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King Post wall

King Post wall

King Post wall

I am doing a preliminary design of a king post wall. I have determined the overturning moment as normal for a 1m width section (into the page). The posts are spaced at 2m c/c. My question is, how do you account for post spacing?

For a 2m spacing, should I multiply the overturning moment by 2?

I’m thinking should I therefore multiply the restoring moment by 2? I don’t think this is correct? Soil arching has something got to do with it. For example if the wall is at 3m c/c each post is taking 3 times the 1m width moment due to the lagging in between. However the passive resistance is based on the arching effect of the embedded portion ?

I would appreciate a good reference. I have yet to come across a text book that provide a good design example on king post walls.

Thanks in advance

RE: King Post wall

Quote (ErieChch)

...how do you account for post spacing?

For a 2m spacing, should I multiply the overturning moment by 2?

Yes, multiply the overturning moment by 2.

The "secret" is to understanding what is happening is:

1. Assume the wall is infinitely long.

Then, for randomly placed backfill, any local effects like soil arching average out. Each post will have (more or less) the same force to resist.

2. Carefully select exactly what 2 meters (width) represents.

If the 2 meters (width) is centered on a single post, a sketch makes it clear that each post (on average) must support 2 meters (width) of backfill. This 2 meter assumed length (1 post + 1 meter of wall on each side of the post) repeats along the entire wall. This makes the the 2 meter width of wall the "tributary area" for loading of one post.

Corners or wall terminations are different... but at those locations, the wall details may be also.

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RE: King Post wall

Thanks SRE - thats what i was assuming too. I have done a king post analysis in Wallap and followed the methodology provided and it works ok. I have had this checked by a senior engineer and he confirmed it. Wallap gave an embedment depth of 2.7m for 1.4m height with a Fos of 2.

However when doing a hand calc as a check, adopting the typical cantilever wall approach doesn't work as its not a continuous wall below the excavation line.

The Wallap method is to ignore the active thrust below excavation line due to soil arching (this is done by setting Ka to 0) and then to factor down the passive resistance as each post is only receiving its passive pressure from a 3d width of soil in front of the post. Kp is then factored to Kp (mod) which is Kp * (d * 3 / post spacing).
So for a Phi of 21 degress and a post hole width 0.5m, at 2m spacing, Kp = 2.11, and Kp (mod) = 2.11 * (0.5 * 3 / 2) = 1.58.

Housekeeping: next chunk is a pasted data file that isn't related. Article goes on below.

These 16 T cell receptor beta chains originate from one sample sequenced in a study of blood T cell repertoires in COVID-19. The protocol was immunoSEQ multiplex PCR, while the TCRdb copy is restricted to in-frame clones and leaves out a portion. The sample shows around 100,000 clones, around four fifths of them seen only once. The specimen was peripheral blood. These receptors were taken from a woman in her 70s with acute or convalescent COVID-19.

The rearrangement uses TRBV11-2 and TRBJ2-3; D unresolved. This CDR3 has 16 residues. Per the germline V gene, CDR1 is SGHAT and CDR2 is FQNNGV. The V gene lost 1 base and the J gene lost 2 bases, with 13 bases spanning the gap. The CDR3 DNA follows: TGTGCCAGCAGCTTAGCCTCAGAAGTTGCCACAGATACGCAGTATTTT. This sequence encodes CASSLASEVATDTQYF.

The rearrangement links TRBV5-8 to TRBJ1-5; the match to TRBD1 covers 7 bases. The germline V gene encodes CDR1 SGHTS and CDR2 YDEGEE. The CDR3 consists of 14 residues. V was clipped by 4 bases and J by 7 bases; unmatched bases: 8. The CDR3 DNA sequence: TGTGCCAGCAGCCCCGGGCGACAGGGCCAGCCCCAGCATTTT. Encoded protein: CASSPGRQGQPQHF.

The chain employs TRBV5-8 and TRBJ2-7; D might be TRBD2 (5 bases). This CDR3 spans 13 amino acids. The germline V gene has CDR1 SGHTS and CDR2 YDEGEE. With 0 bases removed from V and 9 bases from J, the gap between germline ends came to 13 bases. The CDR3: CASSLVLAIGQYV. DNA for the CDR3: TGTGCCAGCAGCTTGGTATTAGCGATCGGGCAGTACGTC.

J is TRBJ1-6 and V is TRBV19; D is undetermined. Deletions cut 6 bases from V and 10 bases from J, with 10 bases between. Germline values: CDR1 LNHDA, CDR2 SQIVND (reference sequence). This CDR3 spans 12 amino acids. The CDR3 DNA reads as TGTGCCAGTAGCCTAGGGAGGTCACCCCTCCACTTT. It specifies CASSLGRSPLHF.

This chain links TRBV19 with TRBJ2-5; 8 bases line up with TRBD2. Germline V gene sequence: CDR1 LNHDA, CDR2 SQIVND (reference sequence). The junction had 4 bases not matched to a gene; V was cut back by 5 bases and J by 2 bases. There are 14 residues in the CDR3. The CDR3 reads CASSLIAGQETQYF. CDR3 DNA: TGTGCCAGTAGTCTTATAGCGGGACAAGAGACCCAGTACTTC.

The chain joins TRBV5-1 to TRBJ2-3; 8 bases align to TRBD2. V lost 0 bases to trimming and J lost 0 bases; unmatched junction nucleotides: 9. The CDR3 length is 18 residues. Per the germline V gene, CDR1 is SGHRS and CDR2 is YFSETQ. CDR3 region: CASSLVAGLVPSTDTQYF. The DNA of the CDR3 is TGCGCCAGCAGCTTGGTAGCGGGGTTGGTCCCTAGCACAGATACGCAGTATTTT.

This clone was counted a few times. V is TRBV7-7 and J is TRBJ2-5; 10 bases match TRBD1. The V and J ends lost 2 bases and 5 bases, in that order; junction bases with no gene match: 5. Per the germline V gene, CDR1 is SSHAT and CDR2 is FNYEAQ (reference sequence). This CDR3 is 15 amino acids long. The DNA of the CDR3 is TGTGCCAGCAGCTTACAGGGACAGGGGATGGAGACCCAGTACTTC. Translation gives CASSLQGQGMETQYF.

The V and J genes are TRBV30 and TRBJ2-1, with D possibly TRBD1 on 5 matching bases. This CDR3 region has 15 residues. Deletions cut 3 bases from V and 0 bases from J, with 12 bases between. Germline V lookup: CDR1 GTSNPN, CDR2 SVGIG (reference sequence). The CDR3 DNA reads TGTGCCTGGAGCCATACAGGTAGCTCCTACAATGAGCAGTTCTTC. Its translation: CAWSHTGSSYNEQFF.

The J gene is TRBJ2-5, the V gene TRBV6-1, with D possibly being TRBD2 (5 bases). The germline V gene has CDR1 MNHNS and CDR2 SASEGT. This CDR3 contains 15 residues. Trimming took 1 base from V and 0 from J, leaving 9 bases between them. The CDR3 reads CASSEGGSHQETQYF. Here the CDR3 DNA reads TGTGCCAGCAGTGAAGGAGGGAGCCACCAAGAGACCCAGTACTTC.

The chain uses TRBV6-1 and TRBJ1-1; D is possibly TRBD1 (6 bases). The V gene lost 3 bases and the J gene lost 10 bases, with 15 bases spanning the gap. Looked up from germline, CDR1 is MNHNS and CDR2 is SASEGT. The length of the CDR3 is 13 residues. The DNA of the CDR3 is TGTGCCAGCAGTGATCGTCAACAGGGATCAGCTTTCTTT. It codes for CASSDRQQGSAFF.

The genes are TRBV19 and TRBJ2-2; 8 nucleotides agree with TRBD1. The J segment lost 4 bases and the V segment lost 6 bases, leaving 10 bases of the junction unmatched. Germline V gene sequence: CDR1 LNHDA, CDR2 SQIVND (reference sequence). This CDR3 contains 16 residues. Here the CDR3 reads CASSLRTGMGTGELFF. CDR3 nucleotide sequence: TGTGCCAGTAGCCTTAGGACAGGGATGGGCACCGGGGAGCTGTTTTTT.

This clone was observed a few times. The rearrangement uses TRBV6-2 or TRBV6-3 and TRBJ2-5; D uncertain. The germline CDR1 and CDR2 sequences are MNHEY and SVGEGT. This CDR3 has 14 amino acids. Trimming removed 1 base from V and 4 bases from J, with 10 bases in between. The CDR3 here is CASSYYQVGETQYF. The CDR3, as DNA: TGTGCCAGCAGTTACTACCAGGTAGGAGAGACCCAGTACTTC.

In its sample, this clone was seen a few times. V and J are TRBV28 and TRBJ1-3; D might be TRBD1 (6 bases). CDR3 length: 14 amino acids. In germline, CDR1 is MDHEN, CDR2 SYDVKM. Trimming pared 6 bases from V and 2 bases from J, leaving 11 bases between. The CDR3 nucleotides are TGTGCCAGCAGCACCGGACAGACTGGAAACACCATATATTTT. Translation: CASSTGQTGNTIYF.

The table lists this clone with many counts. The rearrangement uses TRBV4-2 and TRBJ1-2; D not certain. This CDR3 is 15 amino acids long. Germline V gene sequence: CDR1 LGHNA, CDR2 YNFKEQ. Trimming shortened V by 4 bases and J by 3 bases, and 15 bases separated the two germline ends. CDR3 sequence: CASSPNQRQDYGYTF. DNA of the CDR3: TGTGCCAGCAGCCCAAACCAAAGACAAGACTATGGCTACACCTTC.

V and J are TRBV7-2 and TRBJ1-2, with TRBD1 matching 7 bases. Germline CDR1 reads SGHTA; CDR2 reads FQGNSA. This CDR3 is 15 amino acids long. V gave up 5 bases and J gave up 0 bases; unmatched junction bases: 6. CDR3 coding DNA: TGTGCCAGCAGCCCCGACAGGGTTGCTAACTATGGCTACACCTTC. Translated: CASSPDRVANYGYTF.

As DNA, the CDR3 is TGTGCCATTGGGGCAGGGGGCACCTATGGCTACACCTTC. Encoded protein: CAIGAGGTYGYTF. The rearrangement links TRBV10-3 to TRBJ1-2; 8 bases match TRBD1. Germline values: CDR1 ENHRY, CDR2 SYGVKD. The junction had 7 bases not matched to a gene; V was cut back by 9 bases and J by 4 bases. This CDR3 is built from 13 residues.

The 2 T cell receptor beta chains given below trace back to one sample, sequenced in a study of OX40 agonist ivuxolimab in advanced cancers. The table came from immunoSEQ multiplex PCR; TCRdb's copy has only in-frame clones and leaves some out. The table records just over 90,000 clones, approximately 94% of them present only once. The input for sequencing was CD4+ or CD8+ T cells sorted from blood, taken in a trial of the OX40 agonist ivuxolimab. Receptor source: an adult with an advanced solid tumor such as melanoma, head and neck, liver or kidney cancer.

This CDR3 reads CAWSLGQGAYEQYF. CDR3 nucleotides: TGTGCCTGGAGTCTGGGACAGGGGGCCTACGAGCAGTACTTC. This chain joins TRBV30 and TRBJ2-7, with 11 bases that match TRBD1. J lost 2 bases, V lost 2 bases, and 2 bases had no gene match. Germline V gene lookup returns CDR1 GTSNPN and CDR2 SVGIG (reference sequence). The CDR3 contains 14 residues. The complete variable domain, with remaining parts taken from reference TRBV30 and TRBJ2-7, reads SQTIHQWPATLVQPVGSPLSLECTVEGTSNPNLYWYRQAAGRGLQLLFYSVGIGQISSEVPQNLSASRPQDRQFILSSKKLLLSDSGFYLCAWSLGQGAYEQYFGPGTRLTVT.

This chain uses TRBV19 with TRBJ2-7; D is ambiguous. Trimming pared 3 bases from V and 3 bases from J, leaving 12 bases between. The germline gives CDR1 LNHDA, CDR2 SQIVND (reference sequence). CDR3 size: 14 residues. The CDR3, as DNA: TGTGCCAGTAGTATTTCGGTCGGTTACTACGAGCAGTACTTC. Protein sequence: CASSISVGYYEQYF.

The above seems to work in Wallap but i cant get a hand calc to get an embedment depth/FoS thats in the ballpark.
Quick screen shot of some rough and ready calcs, hopefully not too hard to follow.

RE: King Post wall

What calculation method have you chosen in wallap? Unless you have selected piling handbook method your results will be off. Also the pressure calculation in wallap will give different results to hand calcs. Check wallap output to see by how much? I personally find cads piled wall suite easier by far for king posts if you have access to that?

RE: King Post wall


Thanks for the reply, I have used the recommendations from the WALLAP use manual. Provided below. I have not used piling handbook method, are you referring to the Arcelor Mittal piling handbook ? I have had a quick review and cant seem to find anything?

RE: King Post wall

The way wallap calculates pressures is not something you would want to do by hand. If you look at the wallap output the the active and passive limits should be similar to your calculation?

Regarding the factor of safety I meant BSC handbook method (selectable in FoS Options) as the other methods of calculating stability are not as simple as taking moments. (this is not to say you should be using the BSC handbook method - just it is the only one which will give you a direct comparison).

To be honest you can't expect the same result from the two methods of analysis - I wouldn't expect the same answers when using wallap compared with basic limit equilibrium software or hand calcs. That being said it's important you satisfy both - or at least are confident your wallap analysis is correct.

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